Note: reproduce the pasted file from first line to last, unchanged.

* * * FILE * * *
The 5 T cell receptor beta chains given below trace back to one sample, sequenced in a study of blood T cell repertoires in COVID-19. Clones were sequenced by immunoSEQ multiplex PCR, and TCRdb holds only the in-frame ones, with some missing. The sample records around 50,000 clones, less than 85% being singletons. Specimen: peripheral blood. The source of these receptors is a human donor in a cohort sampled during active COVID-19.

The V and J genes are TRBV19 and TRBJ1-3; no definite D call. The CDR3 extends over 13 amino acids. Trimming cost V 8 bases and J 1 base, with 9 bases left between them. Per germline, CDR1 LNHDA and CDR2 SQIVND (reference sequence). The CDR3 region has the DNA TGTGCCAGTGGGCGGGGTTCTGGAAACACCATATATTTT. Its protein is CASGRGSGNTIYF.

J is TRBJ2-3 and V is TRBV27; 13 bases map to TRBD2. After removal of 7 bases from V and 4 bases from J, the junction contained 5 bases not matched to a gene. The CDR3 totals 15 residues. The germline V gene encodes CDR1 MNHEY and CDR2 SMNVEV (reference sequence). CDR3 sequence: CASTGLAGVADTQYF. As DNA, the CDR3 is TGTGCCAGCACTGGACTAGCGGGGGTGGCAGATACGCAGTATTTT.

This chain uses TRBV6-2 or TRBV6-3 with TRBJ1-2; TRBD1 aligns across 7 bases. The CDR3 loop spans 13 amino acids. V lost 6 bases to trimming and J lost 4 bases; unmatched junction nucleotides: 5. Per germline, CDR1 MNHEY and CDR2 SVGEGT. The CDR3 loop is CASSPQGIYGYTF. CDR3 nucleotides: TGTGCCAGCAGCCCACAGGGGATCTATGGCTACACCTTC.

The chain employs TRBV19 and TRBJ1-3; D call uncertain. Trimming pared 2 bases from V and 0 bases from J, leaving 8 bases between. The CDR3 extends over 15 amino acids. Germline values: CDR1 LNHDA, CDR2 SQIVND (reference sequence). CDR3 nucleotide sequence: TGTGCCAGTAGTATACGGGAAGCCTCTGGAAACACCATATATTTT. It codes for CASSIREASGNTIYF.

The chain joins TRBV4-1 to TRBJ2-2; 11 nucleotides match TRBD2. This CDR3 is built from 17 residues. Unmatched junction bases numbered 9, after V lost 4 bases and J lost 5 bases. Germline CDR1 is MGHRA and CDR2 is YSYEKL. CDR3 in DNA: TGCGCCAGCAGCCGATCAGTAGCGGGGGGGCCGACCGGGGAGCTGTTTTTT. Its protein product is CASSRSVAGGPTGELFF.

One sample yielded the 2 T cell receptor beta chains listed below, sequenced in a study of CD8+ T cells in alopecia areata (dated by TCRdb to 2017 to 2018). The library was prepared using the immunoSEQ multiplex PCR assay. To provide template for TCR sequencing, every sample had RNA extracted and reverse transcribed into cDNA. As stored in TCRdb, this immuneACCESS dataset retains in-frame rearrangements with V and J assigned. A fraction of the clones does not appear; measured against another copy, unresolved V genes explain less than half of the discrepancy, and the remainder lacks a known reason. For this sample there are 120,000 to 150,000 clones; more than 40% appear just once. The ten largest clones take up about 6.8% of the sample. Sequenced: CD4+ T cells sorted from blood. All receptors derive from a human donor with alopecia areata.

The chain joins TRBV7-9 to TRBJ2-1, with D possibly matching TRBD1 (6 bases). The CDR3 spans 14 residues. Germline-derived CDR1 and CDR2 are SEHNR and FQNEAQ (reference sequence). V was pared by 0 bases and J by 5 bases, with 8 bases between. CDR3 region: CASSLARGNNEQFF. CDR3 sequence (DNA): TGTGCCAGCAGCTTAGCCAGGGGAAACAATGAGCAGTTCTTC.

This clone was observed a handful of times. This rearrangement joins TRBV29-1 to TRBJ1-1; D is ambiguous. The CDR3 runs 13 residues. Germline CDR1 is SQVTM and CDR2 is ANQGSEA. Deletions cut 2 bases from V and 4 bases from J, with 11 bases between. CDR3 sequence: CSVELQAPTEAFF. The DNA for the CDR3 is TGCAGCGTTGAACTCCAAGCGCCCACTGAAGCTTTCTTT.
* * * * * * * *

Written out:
The 5 T cell receptor beta chains given below trace back to one sample, sequenced in a study of blood T cell repertoires in COVID-19. Clones were sequenced by immunoSEQ multiplex PCR, and TCRdb holds only the in-frame ones, with some missing. The sample records around 50,000 clones, less than 85% being singletons. Specimen: peripheral blood. The source of these receptors is a human donor in a cohort sampled during active COVID-19.

The V and J genes are TRBV19 and TRBJ1-3; no definite D call. The CDR3 extends over 13 amino acids. Trimming cost V 8 bases and J 1 base, with 9 bases left between them. Per germline, CDR1 LNHDA and CDR2 SQIVND (reference sequence). The CDR3 region has the DNA TGTGCCAGTGGGCGGGGTTCTGGAAACACCATATATTTT. Its protein is CASGRGSGNTIYF.

J is TRBJ2-3 and V is TRBV27; 13 bases map to TRBD2. After removal of 7 bases from V and 4 bases from J, the junction contained 5 bases not matched to a gene. The CDR3 totals 15 residues. The germline V gene encodes CDR1 MNHEY and CDR2 SMNVEV (reference sequence). CDR3 sequence: CASTGLAGVADTQYF. As DNA, the CDR3 is TGTGCCAGCACTGGACTAGCGGGGGTGGCAGATACGCAGTATTTT.

This chain uses TRBV6-2 or TRBV6-3 with TRBJ1-2; TRBD1 aligns across 7 bases. The CDR3 loop spans 13 amino acids. V lost 6 bases to trimming and J lost 4 bases; unmatched junction nucleotides: 5. Per germline, CDR1 MNHEY and CDR2 SVGEGT. The CDR3 loop is CASSPQGIYGYTF. CDR3 nucleotides: TGTGCCAGCAGCCCACAGGGGATCTATGGCTACACCTTC.

The chain employs TRBV19 and TRBJ1-3; D call uncertain. Trimming pared 2 bases from V and 0 bases from J, leaving 8 bases between. The CDR3 extends over 15 amino acids. Germline values: CDR1 LNHDA, CDR2 SQIVND (reference sequence). CDR3 nucleotide sequence: TGTGCCAGTAGTATACGGGAAGCCTCTGGAAACACCATATATTTT. It codes for CASSIREASGNTIYF.

The chain joins TRBV4-1 to TRBJ2-2; 11 nucleotides match TRBD2. This CDR3 is built from 17 residues. Unmatched junction bases numbered 9, after V lost 4 bases and J lost 5 bases. Germline CDR1 is MGHRA and CDR2 is YSYEKL. CDR3 in DNA: TGCGCCAGCAGCCGATCAGTAGCGGGGGGGCCGACCGGGGAGCTGTTTTTT. Its protein product is CASSRSVAGGPTGELFF.

One sample yielded the 2 T cell receptor beta chains listed below, sequenced in a study of CD8+ T cells in alopecia areata (dated by TCRdb to 2017 to 2018). The library was prepared using the immunoSEQ multiplex PCR assay. To provide template for TCR sequencing, every sample had RNA extracted and reverse transcribed into cDNA. As stored in TCRdb, this immuneACCESS dataset retains in-frame rearrangements with V and J assigned. A fraction of the clones does not appear; measured against another copy, unresolved V genes explain less than half of the discrepancy, and the remainder lacks a known reason. For this sample there are 120,000 to 150,000 clones; more than 40% appear just once. The ten largest clones take up about 6.8% of the sample. Sequenced: CD4+ T cells sorted from blood. All receptors derive from a human donor with alopecia areata.

The chain joins TRBV7-9 to TRBJ2-1, with D possibly matching TRBD1 (6 bases). The CDR3 spans 14 residues. Germline-derived CDR1 and CDR2 are SEHNR and FQNEAQ (reference sequence). V was pared by 0 bases and J by 5 bases, with 8 bases between. CDR3 region: CASSLARGNNEQFF. CDR3 sequence (DNA): TGTGCCAGCAGCTTAGCCAGGGGAAACAATGAGCAGTTCTTC.

This clone was observed a handful of times. This rearrangement joins TRBV29-1 to TRBJ1-1; D is ambiguous. The CDR3 runs 13 residues. Germline CDR1 is SQVTM and CDR2 is ANQGSEA. Deletions cut 2 bases from V and 4 bases from J, with 11 bases between. CDR3 sequence: CSVELQAPTEAFF. The DNA for the CDR3 is TGCAGCGTTGAACTCCAAGCGCCCACTGAAGCTTTCTTT.